• The Forest and its Trees: A Critical Inquiry into the Use of Nature-based Solutions in Canada’s A Healthy Environment and a Healthy Economy Plan

      Esdale, Gavin
      Nature-based solutions (NbS) and natural climate solutions (NCS) have emerged as promising options to address the challenges of the global climate and biodiversity crises. However, confusion persists about the meaning and practical implications of these relatively new approaches in the public, private, and political spheres. This research paper explores how the Government of Canada conceptualizes NbS and NCS, first through a scoping review of literature regarding the conceptual definitions and limits of NbS and NCS, and then through a directed content analysis of their 2020 climate plan, titled A Healthy Environment and a Healthy Economy (HEHE). This research determines that the NbS and NCS concepts are frequently confused or treated as interchangeable by the Government of Canada to the detriment of the HEHE plan’s strategies. The implications of these findings are discussed. The paper concludes with recommendations for improved design and deployment of NbS and NCS in Canada.
    • Logging, Tourism, and Community: Finding Balance in South Algonquin and Algonquin Provincial Park

      McIntyre, Nikki
      This major research paper looks to explore the interwoven complexities involved in finding balance among the different realms of sustainability within Algonquin Provincial Park and the community of South Algonquin. It explores theory, case studies, and literature surrounding topics of park management, community development, planning, and the provincial park and community itself. Primary data collection by the author was not utilized; however, the research examines a plethora of existing literature including government documents and reports, conference resources, and published articles. Throughout the work the development of logging and tourism within the park are examined, both as separate and intertwined industries. The issue of these contrasting yet tied industries can be explained as a “wicked problem”, that being one with no finite or correct answer. With this understanding the work goes forward seeking not one solution but a variety of practices in resource management, development, and community engagement. A central theme of youth as potential actors within the processes of park, resource, and community management emerges, with calls for more engagement from this demographic. In the overall examination I find that the balance of sustainability in this region is relatively stable, with appropriate and innovative strategies being utilized from a variety of engaged actors to establish a “best case” for all.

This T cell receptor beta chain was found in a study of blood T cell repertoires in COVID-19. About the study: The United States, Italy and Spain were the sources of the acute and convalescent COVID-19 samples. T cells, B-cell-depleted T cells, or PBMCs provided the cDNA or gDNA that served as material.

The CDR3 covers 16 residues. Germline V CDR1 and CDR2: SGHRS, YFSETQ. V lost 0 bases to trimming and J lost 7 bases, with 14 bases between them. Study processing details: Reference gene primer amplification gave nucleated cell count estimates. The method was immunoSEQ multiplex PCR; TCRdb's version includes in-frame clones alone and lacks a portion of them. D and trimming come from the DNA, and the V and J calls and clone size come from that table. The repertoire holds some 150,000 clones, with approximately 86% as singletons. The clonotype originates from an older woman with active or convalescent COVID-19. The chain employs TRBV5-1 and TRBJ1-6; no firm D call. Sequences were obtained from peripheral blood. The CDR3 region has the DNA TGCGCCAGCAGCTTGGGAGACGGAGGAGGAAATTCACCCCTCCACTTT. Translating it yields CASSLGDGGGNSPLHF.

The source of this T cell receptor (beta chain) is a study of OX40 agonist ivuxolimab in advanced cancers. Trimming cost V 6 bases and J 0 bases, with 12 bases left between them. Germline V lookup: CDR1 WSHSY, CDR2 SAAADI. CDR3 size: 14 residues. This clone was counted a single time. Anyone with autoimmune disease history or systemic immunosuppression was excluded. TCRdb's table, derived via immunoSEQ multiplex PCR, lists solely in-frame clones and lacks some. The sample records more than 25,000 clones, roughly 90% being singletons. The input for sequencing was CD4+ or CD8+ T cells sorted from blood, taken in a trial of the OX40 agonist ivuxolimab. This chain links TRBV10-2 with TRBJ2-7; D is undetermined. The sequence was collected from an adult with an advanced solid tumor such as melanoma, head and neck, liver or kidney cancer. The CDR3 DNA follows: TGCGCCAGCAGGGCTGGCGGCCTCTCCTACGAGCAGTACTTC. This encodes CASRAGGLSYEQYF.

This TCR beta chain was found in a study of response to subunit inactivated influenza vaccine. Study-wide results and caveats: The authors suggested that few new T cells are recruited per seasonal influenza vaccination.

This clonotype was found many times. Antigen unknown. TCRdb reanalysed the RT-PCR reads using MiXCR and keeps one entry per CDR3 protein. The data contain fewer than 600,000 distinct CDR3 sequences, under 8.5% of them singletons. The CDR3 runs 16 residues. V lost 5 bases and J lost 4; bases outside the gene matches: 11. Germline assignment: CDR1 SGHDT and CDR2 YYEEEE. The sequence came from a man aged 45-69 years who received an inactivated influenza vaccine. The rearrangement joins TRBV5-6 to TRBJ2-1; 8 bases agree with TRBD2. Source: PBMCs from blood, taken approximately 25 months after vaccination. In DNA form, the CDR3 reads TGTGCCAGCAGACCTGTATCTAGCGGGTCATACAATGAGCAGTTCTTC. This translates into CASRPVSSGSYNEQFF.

• Sustainability-Related Corporate Social Responsibility (CSR) Communications in the Canadian Grocery Industry

      Harper, Erica
      As consumers become more socially and environmentally aware, organizations provide in-depth corporate social responsibility (CSR) reports, sustainability reports, and communicate about CSR on various social media channels. This study consists of an exploratory content analysis of sustainability-related CSR social media communications from Canada’s three largest grocery retailers, including Loblaw, Metro, and Sobeys. The purpose of this study is to determine the extent to which sustainable business practices are being discussed through social media postings. The findings demonstrate that the retailers include more content related to sustainable business practices on Instagram as compared to Facebook and LinkedIn. Additionally, the results demonstrate that two out of the three retailers within the study do not communicate their CSR initiatives in alignment with previous research that provides best practices for CSR communications. These results have valuable implications for grocery managers, public policy writers, and researchers.